Prague, 30 June 2004 (RFE/RL) -- The French media rights group Reporters Without Borders, in an open letter to the European Union, is challenging the EU over its human rights dialogue with Iran.
The letter points out that since 2001, some 120 newspapers in Iran have been banned, more than 50 journalists have been detained and 11 remain in detention.
Earlier this month, the U.S.-based Human Rights Watch similarly criticized the EU's policy of dialogue, saying it had not had any tangible results.
"We believe the EU should really establish clear benchmarks: ask for the release of political prisoners, ask for the reopening of reform-minded media, ask for an end of torture."
The EU initiated its policy of dialogue at the end of 2002 with the hope of engaging Iran's rulers. Four rounds of talks have been held so far -- the latest held earlier this month in Tehran. No date has been set for a next round.
Human Rights Watch says that instead of easing repression, Iran has intensified its crackdown against critics and that numerous journalists and intellectuals have been prosecuted.
Jean-Paul Martoz, a Human Rights Watch spokesman in Brussels, told RFE/RL this month that the EU should take a tougher stance on Iran.
"We believe the EU should really establish clear benchmarks: ask for the release of political prisoners, ask for the reopening of reform-minded media, ask for an end of torture, clearly -- and should take that as benchmarks. [That means] that if the measures are not taken by the Iranian government, certainly the human rights dialogue should be stopped. If not, it would be just a sham, helping the conservatives in Iran to pretend that things are going well," Martoz said.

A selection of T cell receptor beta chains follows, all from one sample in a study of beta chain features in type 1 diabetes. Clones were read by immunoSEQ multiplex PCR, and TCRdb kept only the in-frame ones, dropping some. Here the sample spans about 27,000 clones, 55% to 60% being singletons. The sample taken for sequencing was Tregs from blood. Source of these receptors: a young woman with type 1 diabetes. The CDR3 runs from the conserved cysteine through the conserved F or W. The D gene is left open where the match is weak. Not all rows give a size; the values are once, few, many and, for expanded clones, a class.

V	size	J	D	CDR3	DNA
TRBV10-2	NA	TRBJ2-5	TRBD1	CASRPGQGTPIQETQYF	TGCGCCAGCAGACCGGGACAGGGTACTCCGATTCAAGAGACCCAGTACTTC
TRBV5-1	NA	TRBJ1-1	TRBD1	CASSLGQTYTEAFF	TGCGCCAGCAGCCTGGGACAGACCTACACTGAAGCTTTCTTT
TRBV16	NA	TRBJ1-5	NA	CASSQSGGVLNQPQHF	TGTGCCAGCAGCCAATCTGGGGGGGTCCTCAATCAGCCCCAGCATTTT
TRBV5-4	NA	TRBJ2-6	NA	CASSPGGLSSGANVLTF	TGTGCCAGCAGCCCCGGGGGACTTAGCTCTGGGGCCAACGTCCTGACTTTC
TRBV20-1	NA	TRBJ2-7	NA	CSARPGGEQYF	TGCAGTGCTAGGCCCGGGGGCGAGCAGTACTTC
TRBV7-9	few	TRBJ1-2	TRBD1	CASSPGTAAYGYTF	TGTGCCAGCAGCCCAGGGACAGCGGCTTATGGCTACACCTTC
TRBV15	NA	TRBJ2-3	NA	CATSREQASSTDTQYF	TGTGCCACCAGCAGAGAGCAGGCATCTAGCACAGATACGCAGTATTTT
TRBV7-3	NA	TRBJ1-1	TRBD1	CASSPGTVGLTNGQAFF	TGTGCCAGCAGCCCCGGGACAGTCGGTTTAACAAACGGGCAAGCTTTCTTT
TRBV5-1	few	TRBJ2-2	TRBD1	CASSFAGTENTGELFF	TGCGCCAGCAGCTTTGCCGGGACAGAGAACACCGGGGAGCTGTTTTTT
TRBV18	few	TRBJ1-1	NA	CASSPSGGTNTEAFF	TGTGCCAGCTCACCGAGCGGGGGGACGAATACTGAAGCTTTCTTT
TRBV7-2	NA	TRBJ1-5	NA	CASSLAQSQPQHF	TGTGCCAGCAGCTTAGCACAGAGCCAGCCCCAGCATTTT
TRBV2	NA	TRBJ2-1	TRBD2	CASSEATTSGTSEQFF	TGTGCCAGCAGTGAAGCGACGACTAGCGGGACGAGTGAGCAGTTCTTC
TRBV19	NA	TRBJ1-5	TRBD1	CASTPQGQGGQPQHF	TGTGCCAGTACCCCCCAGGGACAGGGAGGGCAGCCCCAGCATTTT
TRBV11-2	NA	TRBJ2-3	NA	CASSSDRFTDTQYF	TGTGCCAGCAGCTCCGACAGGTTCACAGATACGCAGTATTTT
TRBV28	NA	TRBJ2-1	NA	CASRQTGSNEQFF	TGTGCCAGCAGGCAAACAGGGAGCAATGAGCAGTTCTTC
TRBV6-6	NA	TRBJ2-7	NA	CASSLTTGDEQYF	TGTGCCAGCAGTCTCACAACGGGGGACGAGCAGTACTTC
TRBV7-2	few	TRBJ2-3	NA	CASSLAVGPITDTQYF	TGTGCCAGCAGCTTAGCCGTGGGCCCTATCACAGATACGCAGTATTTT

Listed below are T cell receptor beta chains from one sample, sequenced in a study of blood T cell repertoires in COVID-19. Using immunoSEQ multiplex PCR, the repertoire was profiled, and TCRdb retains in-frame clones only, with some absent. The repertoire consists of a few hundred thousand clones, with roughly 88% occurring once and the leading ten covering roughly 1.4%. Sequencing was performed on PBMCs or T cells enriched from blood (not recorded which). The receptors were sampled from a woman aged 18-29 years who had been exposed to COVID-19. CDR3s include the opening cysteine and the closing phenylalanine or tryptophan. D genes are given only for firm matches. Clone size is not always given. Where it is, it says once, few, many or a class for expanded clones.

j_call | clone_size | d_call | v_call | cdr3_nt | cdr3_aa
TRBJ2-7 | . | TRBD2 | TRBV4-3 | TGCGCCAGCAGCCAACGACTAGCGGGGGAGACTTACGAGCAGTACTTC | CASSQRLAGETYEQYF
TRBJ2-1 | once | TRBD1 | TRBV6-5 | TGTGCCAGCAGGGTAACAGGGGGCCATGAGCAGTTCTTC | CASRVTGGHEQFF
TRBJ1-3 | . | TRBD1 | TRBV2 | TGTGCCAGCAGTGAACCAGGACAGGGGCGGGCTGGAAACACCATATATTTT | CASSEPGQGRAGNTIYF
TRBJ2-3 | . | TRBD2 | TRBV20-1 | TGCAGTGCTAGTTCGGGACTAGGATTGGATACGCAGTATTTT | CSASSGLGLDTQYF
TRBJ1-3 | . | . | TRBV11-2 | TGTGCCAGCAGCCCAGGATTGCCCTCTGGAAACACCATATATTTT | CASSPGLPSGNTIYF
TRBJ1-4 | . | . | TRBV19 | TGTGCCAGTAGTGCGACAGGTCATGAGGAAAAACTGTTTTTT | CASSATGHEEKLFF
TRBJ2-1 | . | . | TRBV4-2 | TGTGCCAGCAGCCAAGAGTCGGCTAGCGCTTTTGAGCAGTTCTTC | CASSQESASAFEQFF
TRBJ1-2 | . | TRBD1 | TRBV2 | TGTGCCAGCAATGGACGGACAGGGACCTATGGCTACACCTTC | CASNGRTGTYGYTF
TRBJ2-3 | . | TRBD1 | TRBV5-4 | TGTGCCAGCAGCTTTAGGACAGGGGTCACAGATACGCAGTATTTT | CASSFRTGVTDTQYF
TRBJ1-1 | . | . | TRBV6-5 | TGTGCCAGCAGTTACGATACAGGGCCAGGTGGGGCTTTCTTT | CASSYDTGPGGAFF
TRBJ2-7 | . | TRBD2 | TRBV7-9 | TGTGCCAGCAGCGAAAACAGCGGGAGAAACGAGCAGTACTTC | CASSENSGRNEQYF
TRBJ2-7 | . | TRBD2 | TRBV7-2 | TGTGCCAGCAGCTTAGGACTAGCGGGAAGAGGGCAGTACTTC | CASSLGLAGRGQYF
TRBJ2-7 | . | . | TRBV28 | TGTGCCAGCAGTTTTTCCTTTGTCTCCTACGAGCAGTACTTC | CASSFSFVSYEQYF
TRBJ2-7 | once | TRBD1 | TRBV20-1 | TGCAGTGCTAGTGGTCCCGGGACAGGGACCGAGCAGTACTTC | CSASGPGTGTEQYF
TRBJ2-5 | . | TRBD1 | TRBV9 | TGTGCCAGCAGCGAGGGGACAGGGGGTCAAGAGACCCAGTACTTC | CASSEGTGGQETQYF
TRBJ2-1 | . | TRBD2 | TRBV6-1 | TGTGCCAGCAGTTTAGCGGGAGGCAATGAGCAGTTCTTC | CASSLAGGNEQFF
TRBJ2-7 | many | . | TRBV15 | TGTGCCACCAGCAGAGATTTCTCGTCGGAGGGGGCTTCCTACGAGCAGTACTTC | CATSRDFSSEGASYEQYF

The EU -- while continuing to be critical of the human rights situation in Iran -- has defended its policy, saying it has led to minor yet positive steps. Michael Gahler is the European Parliament rapporteur for relations with Iran. He cites, as an example, a reduction in the number of Iranians held in prisons.
"There are some positive moves apparently in Iran,” he said. “They said that they earlier had 180,000 prisoners, [and now they have] only 130,000 -- so [this shows] they can reduce the figures of prisons. These are minor, positive steps."
The EU policy is credited with leading to a moratorium on stoning women accused of adultery and more frequent visits to Iran by UN rapporteurs on freedom of expression and arbitrary detention.
Gahler says dialogue is a way of supporting and encouraging those in Iranian society who are in favor of more democracy and more freedom. He recommends the EU broaden its contacts with Iranian civil society and pro-democracy groups.
He says the next EU presidency is planning to assess dialogue with Iran and its effects.
"The incoming Dutch presidency of the European Union said we will have an assessment of these two human rights dialogues. We have another one with China. We have to assess what effects it has had -- whether it is useful to continue. We cannot just continue saying we have a human rights dialogue forever and nothing changes. So we are waiting for this assessment. It is obvious [from] the Iranian side [that] their motivation primarily is to keep this dialogue and in the back [of their minds] they are [hoping for] a trade and cooperation agreement with the European Union. That is their prime interest. Therefore, they engage from their side, although at the moment in not a very forthcoming way. It remains to be seen how this will continue for the time being. I would say we should continue," Gahler said.
Progress on human rights and Iran's cooperation in three other sensitive issues -- nuclear proliferation, Middle East peace, and the fight against terrorism -- are viewed as preconditions that Iran must fulfill before the EU signs an agreement on enhanced trade and cooperation.